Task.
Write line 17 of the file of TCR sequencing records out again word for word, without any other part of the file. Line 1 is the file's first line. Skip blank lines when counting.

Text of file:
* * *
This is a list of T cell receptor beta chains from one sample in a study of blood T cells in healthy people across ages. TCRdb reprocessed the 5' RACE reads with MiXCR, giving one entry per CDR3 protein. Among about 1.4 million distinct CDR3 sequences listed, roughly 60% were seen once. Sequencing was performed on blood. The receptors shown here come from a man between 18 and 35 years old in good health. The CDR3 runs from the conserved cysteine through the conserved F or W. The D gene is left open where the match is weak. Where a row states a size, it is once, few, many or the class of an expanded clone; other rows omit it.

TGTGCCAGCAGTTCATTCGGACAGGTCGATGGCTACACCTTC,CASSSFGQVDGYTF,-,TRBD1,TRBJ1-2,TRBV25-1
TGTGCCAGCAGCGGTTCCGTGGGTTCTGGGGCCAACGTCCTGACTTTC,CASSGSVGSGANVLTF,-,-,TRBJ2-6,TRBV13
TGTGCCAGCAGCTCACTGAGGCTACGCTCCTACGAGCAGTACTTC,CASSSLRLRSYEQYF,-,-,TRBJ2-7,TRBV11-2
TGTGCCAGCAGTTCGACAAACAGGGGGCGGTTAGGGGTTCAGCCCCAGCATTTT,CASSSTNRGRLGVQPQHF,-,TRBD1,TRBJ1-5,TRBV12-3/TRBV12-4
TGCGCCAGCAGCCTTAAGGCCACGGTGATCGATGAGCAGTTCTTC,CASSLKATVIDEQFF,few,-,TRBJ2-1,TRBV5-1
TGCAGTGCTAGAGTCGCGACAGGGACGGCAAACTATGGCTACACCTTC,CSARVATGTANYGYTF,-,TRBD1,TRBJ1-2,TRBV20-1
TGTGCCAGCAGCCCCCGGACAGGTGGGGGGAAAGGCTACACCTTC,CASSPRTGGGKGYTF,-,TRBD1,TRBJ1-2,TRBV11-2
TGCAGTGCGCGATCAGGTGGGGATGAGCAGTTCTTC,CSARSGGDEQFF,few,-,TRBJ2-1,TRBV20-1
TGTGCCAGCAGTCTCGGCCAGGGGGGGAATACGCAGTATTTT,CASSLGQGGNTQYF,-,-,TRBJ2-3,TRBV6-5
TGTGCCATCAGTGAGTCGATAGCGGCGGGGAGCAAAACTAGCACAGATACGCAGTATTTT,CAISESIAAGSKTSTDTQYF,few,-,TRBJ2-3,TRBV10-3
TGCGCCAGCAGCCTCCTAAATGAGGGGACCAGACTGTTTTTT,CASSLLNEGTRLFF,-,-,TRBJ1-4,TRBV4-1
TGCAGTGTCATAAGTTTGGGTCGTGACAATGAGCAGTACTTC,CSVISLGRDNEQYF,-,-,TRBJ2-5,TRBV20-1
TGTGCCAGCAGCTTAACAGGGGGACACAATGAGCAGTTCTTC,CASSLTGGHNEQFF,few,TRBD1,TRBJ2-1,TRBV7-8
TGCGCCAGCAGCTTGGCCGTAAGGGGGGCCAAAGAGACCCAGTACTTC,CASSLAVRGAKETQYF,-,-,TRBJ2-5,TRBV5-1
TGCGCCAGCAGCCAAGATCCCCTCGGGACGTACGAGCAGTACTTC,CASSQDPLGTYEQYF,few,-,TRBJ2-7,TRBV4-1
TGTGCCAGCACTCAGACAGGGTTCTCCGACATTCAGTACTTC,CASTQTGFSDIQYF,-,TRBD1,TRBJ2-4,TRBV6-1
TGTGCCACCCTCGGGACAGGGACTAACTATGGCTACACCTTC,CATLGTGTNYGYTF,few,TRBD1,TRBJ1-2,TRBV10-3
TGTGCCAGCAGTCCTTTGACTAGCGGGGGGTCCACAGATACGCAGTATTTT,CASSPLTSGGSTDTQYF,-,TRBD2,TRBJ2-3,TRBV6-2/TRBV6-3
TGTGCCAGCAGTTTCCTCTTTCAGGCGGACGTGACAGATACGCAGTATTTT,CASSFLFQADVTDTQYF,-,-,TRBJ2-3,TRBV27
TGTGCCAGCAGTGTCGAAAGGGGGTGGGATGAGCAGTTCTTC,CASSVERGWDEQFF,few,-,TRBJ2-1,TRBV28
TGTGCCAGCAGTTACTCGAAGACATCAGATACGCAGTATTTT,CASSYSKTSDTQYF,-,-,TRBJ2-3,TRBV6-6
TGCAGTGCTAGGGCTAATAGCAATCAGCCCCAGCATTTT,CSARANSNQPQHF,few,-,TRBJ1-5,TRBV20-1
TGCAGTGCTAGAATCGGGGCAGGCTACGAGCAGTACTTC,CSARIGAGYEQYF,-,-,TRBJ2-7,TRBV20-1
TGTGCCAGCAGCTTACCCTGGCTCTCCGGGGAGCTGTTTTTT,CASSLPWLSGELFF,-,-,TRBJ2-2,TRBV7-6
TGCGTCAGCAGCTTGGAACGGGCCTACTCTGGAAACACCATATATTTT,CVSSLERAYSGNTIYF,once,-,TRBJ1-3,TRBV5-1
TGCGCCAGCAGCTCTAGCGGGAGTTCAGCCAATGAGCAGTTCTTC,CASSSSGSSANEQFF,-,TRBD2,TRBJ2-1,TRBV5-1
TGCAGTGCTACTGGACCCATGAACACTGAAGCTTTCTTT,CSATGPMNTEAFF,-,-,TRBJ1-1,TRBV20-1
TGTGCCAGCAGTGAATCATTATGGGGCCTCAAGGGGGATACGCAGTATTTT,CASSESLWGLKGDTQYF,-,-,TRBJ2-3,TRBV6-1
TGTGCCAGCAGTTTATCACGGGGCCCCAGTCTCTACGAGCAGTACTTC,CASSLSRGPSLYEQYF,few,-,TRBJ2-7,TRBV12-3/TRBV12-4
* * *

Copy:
TGTGCCAGCACTCAGACAGGGTTCTCCGACATTCAGTACTTC,CASTQTGFSDIQYF,-,TRBD1,TRBJ2-4,TRBV6-1